— Carly Mayberry, Former Student & Film Reporter for “The Hollywood Reporter"

Indiegogo Fundraiser at VS

Students & Alumni, wanna screen your short film outdoors for free? VS is hosting an Indiegogo fundraising campaign for the movie "Hunter: Vampire Killer" on the evening of 8/24 in the courtyard. If you'd like to screen your film as part of the activities, please submit your Quicktime file to Jon Isaacs (pvp9@yahoo.com) by midnight, 8/16.

You can also attend the event in support of the campaign. The event begins at 7pm. Meet the cast and crew of "Hunter" Vampire Killer" and participate in a Q&A. Admissions is FREE for anyone screening their film (general admission for the fundraiser is $11).

For more info on the "Hunter: Vampire Killer" Indiegogo campaign please click below:

VS Grads in the Industry

Congrats to Chad Sigston as he starts a new AE gig on an upcoming Sony blockbuster and to La'ikū Soares for his work on the new truTV series 'Cash Dome', which premiered last night.

See What Our Grads are Saying on Yelp!

Posted on Yelp.com by Krista H. on 7/11/13

"I graduated from Video Symphony, TV & Film Program January 2013 and I got a job in February 2013!

I researched a lot of film schools in the LA area before I made a choice and I am so grateful I chose Video Symphony.

In any school, you get back what you put in to it and I gave my everything when I attended. I knew I specifically wanted to learn about editing and I felt that I would benefit going to a program that strictly focused on this skill and art rather than a 4 year college that teaches a little of everything and graduate a master of nothing. I wanted to specialize in a particular field to give me an advantage in the job market. After attending for 14 months and graduating I invested wisely and owe a fraction of student loans from Video Symphony instead of a 4 year college. I will definitely see a return of my investment within a year or so.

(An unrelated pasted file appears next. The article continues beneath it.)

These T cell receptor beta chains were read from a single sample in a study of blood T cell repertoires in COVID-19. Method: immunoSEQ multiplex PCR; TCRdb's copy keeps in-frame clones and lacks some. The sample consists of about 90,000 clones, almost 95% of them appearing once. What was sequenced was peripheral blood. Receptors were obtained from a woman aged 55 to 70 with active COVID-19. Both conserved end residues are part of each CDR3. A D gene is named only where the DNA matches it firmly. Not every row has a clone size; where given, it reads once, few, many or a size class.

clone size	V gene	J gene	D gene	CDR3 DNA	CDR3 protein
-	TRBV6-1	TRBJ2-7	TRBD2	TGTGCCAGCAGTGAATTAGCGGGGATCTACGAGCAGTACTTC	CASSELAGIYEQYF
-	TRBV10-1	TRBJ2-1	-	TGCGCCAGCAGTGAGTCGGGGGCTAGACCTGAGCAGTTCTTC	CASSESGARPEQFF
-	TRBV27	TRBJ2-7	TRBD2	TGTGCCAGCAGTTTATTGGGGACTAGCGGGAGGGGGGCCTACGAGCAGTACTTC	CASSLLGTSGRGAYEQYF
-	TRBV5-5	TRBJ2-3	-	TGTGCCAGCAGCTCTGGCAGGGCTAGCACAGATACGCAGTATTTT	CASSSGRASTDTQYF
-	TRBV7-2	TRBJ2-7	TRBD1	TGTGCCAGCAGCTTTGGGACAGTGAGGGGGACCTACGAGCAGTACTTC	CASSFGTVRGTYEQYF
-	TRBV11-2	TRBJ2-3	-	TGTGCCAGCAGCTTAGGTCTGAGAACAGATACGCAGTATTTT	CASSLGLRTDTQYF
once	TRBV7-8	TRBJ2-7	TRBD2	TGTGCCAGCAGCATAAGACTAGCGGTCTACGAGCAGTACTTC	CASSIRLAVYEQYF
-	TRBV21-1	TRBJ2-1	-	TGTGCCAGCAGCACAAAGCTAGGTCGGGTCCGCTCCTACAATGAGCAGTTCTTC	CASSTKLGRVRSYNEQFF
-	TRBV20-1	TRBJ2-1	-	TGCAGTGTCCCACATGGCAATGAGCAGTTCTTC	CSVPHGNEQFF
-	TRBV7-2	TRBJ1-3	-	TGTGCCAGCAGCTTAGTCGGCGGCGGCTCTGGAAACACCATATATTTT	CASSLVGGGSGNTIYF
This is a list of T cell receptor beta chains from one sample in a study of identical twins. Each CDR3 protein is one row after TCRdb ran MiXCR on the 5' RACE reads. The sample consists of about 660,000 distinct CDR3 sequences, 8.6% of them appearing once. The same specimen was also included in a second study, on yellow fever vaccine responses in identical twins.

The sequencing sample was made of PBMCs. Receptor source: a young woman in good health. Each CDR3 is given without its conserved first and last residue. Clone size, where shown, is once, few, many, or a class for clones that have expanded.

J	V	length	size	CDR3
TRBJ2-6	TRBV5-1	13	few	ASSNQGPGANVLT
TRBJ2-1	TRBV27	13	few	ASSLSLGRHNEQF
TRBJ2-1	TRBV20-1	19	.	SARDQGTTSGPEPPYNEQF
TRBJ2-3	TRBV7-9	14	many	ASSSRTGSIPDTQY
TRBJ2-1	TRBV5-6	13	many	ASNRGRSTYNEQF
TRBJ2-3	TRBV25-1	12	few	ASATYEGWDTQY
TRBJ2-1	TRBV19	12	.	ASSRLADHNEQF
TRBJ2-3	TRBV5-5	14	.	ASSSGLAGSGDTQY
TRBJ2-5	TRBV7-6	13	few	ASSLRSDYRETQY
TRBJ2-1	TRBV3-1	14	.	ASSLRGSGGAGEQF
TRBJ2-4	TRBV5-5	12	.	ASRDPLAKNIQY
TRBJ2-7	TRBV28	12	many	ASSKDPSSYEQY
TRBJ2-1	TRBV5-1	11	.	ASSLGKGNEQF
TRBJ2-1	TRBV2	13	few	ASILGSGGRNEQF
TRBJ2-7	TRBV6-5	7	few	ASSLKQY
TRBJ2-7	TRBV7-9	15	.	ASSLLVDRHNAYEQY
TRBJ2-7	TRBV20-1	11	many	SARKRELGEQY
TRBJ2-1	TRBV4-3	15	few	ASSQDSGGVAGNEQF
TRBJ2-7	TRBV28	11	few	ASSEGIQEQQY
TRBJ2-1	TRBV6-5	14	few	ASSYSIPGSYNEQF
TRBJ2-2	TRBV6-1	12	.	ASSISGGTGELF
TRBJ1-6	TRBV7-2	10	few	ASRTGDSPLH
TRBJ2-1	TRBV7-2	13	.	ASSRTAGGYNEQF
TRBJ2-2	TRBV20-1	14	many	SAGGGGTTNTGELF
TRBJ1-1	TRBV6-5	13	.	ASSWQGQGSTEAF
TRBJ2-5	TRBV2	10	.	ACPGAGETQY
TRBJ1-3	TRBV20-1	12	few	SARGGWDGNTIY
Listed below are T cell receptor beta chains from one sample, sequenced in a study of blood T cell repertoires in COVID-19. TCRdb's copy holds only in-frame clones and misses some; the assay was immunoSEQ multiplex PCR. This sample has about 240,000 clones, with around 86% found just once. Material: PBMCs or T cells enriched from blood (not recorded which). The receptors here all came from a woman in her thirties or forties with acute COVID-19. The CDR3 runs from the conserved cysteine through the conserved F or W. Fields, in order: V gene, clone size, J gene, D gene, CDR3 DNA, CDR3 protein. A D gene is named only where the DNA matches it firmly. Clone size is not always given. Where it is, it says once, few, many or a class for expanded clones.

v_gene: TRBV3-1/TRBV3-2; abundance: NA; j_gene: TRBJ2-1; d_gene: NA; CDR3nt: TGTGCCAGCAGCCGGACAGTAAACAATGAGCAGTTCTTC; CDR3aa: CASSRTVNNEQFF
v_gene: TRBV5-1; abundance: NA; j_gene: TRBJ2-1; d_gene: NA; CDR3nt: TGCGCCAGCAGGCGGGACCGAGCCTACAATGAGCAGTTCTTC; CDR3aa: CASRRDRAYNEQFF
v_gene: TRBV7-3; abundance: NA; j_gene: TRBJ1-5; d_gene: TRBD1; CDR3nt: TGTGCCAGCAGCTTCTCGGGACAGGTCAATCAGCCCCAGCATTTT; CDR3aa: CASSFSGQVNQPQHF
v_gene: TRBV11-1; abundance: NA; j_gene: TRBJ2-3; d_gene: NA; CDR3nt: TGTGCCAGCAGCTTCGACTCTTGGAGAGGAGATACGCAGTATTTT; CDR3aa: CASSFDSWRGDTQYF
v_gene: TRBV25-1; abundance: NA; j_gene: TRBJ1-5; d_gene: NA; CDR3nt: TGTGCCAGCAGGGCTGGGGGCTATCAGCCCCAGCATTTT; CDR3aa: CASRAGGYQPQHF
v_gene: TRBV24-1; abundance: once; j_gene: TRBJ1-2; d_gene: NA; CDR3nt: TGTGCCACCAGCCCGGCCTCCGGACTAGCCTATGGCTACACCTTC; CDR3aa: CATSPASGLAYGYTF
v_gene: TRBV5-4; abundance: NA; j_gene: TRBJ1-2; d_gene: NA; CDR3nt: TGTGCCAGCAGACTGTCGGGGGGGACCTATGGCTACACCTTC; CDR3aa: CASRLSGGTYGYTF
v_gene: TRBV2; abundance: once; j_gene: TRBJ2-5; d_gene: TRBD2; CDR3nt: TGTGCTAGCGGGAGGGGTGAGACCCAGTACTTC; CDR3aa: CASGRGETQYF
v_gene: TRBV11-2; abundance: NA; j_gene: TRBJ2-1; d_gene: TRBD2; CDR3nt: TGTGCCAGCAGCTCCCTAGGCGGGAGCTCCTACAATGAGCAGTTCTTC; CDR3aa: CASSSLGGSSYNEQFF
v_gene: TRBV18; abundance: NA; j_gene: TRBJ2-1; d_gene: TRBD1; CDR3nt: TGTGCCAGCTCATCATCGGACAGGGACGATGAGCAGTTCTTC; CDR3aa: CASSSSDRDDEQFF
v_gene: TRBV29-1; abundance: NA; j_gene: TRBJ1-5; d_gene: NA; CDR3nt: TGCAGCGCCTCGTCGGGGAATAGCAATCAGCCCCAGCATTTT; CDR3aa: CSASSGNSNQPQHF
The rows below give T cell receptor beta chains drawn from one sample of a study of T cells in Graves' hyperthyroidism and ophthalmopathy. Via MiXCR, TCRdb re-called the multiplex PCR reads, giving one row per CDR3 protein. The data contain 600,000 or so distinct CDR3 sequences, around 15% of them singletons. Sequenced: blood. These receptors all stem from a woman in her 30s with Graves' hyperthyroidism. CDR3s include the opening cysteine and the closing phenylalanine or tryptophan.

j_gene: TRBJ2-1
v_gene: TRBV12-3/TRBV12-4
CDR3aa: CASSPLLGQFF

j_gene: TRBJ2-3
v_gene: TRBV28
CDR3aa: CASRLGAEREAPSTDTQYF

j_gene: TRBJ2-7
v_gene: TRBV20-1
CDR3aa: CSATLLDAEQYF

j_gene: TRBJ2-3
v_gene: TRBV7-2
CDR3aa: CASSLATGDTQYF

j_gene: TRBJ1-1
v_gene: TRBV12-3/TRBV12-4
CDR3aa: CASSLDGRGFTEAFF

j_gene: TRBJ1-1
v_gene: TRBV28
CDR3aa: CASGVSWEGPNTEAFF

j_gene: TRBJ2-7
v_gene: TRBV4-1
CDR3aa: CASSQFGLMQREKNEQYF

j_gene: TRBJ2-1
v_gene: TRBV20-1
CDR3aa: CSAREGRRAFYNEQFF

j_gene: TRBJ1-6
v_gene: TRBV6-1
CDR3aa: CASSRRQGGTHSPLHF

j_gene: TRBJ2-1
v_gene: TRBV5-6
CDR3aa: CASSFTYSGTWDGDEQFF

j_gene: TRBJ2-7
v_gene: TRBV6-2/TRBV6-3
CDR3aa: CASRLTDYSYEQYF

This was my home away from home. While attending I connected with many instructors and the administration too! There are many others that deserve a shout out as I am fond of many there, but please know that Kurt, Mark, Barbara, Kevin, Drake, Tamara, Wanda and Sue are some of my favorite people there. So many teaching styles and I embraced them all.

Each class was a challenge for me as I had never edited a thing before Video Symphony, but if I needed support the instructors were there to help me get it. And I did! And you attend all the classes with the same students each time, which they call a cohort. My cohort was fantastic and it made it so much fun for me to learn. Even after graduation, many of them are still my dear friends.

You get a lot of opportunity to sign up for lab time too. The school allowed me to work with my clients in the school labs, I could bring in my clients footage and edit on the schools systems and work with my clients in the schools labs.

Towards the end of your program, you are enrolled in a couple of Job Placement classes and they teach you where to find jobs, how to make contact with employers, help you with your resume, help you with your website and will give you pointers on your reel.

I highly recommend this school and the company I currently work for has hired many students from Video Symphony over the past 10+ years."

Casio Features VS Grad in Smartphone Web Series

VS grad Alex Jones takes on Wildlife to promote the rugged G'z One Commando 4G smartphone from Casio.

Alex's first video, "Snake Hunt", follows the adventure seeker as he explores a dangerous rattlesnake together with his G’zOne. The movie presents Alex overcoming various harsh environments taking advantage of excellent features of G’zOne Commando 4G LTE such as its toughness performance, EARTH COMPASS, BAROMETER, among others.

The “sidewinder rattlesnake” he explored in this episode is a viper living in the deserts of the Western United States. When the snake moves in the desert, it wiggles its body in S-shape and moves sideways. The name of “Side Winder” derives from the fact. When bitten by the snake, our body partially becomes necrotic. If allergy’s symptoms occur, they are sometimes fatal. The “sidewinder rattlesnake” is such a dangerous viper.